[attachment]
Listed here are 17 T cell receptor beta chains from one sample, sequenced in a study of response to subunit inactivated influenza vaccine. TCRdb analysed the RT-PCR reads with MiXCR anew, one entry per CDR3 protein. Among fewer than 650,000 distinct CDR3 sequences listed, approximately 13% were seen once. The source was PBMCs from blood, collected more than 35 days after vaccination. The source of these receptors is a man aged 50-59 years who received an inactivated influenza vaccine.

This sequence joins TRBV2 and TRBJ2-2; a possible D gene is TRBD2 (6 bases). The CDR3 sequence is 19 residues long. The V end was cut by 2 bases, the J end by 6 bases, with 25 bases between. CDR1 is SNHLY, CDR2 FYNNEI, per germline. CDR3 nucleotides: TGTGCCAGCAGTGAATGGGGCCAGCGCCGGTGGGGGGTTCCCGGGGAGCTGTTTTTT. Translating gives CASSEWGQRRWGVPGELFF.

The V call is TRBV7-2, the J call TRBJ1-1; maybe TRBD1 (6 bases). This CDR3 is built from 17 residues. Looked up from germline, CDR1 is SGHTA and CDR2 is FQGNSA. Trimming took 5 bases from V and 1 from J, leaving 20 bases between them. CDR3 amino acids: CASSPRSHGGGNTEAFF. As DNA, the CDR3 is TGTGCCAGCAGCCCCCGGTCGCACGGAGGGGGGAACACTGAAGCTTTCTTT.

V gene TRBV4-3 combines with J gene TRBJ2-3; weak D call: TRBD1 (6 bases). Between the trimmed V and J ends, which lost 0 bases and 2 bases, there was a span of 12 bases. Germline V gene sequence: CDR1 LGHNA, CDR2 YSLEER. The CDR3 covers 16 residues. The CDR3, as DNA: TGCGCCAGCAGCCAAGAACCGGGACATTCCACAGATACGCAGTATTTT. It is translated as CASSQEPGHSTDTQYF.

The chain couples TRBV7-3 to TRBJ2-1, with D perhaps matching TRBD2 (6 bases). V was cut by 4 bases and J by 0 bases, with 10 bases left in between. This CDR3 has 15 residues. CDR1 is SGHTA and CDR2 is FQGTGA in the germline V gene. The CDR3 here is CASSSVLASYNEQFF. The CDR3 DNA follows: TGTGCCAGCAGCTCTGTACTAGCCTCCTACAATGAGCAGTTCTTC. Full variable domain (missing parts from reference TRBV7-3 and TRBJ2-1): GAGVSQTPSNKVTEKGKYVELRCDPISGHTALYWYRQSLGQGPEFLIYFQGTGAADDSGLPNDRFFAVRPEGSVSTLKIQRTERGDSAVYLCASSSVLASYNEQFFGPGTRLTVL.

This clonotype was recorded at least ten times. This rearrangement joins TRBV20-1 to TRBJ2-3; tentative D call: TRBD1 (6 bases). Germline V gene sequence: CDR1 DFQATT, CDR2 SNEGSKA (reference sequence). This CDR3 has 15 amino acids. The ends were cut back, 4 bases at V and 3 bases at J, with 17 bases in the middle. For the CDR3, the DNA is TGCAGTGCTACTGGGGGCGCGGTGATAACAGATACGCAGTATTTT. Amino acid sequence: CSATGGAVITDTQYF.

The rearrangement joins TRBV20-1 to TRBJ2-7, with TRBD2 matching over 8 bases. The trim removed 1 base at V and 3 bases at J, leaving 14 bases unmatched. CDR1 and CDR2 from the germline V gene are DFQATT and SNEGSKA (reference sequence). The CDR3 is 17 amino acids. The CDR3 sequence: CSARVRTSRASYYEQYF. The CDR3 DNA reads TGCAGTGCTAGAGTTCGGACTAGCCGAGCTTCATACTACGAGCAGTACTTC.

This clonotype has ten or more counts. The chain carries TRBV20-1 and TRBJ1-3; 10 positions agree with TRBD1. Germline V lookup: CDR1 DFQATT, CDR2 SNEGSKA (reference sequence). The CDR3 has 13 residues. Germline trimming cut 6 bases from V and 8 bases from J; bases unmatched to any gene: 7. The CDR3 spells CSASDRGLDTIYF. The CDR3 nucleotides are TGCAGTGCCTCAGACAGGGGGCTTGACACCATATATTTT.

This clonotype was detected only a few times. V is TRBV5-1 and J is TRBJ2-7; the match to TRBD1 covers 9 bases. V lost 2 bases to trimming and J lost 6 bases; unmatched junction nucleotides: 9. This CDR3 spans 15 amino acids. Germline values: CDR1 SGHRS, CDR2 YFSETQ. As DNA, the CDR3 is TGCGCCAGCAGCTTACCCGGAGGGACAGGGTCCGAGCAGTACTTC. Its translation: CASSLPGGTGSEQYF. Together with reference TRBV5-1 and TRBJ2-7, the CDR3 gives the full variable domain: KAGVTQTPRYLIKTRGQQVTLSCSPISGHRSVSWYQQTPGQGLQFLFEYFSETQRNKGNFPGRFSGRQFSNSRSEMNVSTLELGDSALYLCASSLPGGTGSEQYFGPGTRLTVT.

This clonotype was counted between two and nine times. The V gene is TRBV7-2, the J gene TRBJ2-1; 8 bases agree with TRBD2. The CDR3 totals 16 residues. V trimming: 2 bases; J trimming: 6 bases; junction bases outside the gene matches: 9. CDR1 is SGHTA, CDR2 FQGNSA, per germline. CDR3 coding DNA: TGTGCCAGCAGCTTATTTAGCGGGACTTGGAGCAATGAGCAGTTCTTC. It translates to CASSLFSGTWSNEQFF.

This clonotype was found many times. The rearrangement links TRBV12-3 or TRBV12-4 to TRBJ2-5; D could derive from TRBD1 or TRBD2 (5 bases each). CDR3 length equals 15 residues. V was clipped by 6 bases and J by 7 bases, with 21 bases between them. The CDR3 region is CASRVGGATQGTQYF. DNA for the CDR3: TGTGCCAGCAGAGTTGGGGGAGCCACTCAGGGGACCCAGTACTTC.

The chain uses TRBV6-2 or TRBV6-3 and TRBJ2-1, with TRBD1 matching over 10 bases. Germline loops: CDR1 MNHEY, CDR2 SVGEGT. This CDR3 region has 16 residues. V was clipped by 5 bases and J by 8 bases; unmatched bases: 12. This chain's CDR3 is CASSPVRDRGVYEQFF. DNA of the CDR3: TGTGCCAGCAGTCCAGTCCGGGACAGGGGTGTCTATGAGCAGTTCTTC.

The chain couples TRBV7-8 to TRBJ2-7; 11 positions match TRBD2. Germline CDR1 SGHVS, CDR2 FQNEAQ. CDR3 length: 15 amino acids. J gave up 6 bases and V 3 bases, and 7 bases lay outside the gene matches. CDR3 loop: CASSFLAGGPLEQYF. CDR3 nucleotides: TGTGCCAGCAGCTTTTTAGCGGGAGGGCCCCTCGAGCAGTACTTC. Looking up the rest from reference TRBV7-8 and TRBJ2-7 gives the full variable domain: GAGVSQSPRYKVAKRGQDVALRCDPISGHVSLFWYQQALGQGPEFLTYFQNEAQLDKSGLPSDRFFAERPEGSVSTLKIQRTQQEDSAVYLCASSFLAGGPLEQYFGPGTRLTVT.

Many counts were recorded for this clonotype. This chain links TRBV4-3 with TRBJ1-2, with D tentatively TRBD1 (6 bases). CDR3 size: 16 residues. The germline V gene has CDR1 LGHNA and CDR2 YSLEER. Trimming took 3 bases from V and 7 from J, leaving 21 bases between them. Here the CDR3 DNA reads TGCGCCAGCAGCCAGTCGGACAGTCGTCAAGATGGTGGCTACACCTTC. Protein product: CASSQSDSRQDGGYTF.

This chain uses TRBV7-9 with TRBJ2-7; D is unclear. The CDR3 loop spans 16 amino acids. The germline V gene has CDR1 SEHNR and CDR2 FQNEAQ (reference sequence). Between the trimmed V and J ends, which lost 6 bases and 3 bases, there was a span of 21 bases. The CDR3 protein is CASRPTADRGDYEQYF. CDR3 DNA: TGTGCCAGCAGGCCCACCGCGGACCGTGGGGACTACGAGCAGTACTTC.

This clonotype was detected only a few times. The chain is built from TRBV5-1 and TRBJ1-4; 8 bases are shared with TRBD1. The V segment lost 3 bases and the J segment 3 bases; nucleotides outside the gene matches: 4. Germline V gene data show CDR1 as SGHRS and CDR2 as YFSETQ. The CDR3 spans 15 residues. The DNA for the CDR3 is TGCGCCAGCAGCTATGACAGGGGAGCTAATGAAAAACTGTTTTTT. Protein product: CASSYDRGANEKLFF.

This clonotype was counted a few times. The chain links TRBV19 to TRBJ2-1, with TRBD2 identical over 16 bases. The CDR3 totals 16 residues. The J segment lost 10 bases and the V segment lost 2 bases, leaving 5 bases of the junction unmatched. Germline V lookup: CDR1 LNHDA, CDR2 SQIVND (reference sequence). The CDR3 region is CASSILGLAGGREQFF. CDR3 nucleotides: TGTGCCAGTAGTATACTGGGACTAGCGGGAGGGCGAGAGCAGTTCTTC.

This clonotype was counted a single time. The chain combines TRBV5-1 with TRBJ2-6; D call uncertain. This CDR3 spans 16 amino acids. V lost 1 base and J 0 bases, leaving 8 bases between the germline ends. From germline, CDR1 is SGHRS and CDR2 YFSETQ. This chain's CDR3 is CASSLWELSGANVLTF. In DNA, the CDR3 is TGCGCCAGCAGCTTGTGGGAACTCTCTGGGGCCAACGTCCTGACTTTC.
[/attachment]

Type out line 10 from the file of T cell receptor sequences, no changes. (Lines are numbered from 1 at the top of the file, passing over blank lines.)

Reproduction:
This clonotype was counted between two and nine times. The V gene is TRBV7-2, the J gene TRBJ2-1; 8 bases agree with TRBD2. The CDR3 totals 16 residues. V trimming: 2 bases; J trimming: 6 bases; junction bases outside the gene matches: 9. CDR1 is SGHTA, CDR2 FQGNSA, per germline. CDR3 coding DNA: TGTGCCAGCAGCTTATTTAGCGGGACTTGGAGCAATGAGCAGTTCTTC. It translates to CASSLFSGTWSNEQFF.